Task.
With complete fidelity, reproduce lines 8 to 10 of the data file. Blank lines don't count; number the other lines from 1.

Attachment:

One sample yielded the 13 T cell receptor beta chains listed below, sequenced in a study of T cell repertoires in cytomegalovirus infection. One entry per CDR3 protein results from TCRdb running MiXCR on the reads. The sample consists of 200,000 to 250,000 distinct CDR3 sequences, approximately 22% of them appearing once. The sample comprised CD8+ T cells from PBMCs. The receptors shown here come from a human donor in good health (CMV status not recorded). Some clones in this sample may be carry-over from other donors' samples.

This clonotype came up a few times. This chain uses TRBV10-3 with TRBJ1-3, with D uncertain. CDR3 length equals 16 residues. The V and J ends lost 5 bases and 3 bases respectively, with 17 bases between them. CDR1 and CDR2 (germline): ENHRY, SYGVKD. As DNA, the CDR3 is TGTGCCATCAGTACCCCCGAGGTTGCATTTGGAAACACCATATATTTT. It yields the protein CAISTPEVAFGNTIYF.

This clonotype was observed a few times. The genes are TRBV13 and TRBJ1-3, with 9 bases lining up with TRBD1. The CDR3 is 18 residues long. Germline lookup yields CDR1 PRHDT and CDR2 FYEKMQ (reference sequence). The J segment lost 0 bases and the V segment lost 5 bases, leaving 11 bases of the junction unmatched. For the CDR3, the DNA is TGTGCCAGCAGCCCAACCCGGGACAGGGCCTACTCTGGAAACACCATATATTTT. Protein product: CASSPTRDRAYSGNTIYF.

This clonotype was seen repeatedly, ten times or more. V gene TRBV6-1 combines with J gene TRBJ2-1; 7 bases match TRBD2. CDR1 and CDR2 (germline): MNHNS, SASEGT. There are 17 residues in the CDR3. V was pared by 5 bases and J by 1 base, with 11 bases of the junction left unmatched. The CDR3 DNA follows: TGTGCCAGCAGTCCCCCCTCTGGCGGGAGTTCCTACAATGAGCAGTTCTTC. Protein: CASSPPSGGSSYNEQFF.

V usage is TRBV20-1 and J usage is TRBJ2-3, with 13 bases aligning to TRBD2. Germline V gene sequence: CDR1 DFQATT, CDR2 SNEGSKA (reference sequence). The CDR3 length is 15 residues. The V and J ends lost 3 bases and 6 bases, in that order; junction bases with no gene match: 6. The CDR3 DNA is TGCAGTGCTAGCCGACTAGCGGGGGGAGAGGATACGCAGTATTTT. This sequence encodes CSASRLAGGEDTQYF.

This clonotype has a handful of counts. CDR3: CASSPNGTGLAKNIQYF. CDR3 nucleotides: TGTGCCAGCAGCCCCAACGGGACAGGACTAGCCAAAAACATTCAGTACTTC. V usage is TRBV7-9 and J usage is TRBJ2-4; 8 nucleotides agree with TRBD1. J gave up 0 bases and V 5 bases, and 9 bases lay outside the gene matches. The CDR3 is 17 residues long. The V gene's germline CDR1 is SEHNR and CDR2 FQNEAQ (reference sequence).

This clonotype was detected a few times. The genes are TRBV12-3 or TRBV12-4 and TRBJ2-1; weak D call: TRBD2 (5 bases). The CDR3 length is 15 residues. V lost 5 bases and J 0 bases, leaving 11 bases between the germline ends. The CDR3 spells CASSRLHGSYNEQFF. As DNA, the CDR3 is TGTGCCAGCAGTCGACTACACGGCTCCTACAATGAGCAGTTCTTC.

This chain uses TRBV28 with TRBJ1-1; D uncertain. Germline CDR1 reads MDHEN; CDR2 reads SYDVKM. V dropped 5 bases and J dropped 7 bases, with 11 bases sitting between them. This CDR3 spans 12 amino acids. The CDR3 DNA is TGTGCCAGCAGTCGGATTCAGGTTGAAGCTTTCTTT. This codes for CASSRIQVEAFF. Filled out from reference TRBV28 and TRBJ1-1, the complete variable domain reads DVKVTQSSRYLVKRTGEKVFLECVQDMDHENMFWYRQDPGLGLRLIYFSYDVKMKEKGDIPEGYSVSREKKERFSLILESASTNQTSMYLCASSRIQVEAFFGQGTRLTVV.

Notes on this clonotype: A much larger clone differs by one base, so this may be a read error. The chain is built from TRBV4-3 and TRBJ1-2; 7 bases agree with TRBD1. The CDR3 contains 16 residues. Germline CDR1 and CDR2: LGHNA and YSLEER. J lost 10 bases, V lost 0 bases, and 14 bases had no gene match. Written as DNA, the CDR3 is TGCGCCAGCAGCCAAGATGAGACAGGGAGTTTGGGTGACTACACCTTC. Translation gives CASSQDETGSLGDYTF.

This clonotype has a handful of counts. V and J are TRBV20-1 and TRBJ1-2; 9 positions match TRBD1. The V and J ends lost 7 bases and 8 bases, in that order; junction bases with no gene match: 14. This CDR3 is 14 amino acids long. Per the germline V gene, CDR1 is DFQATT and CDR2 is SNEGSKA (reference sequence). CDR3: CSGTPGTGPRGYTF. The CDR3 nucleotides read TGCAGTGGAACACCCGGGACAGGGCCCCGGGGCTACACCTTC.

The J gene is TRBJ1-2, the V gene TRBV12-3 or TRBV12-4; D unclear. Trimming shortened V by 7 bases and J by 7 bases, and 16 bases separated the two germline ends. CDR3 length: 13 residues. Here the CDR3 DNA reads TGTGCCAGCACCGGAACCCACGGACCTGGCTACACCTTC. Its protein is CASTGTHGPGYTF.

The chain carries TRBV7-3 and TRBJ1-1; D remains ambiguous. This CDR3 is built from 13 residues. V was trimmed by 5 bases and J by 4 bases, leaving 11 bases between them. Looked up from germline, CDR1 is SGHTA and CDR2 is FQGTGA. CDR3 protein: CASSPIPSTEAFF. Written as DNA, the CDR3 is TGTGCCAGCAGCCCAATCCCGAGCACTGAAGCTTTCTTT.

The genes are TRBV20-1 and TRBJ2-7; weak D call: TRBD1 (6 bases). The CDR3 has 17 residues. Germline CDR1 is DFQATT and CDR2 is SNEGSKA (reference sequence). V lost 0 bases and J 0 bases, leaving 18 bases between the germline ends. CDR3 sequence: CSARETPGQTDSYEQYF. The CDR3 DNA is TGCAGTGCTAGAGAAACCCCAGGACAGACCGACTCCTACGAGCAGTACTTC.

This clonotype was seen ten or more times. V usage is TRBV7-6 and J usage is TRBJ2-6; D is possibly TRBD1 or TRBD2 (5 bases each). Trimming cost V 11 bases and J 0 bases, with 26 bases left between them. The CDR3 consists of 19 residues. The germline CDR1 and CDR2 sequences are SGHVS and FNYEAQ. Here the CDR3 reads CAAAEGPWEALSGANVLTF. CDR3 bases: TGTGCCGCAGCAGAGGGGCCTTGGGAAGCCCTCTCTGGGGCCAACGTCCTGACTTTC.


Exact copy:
This chain uses TRBV28 with TRBJ1-1; D uncertain. Germline CDR1 reads MDHEN; CDR2 reads SYDVKM. V dropped 5 bases and J dropped 7 bases, with 11 bases sitting between them. This CDR3 spans 12 amino acids. The CDR3 DNA is TGTGCCAGCAGTCGGATTCAGGTTGAAGCTTTCTTT. This codes for CASSRIQVEAFF. Filled out from reference TRBV28 and TRBJ1-1, the complete variable domain reads DVKVTQSSRYLVKRTGEKVFLECVQDMDHENMFWYRQDPGLGLRLIYFSYDVKMKEKGDIPEGYSVSREKKERFSLILESASTNQTSMYLCASSRIQVEAFFGQGTRLTVV.

Notes on this clonotype: A much larger clone differs by one base, so this may be a read error. The chain is built from TRBV4-3 and TRBJ1-2; 7 bases agree with TRBD1. The CDR3 contains 16 residues. Germline CDR1 and CDR2: LGHNA and YSLEER. J lost 10 bases, V lost 0 bases, and 14 bases had no gene match. Written as DNA, the CDR3 is TGCGCCAGCAGCCAAGATGAGACAGGGAGTTTGGGTGACTACACCTTC. Translation gives CASSQDETGSLGDYTF.

This clonotype has a handful of counts. V and J are TRBV20-1 and TRBJ1-2; 9 positions match TRBD1. The V and J ends lost 7 bases and 8 bases, in that order; junction bases with no gene match: 14. This CDR3 is 14 amino acids long. Per the germline V gene, CDR1 is DFQATT and CDR2 is SNEGSKA (reference sequence). CDR3: CSGTPGTGPRGYTF. The CDR3 nucleotides read TGCAGTGGAACACCCGGGACAGGGCCCCGGGGCTACACCTTC.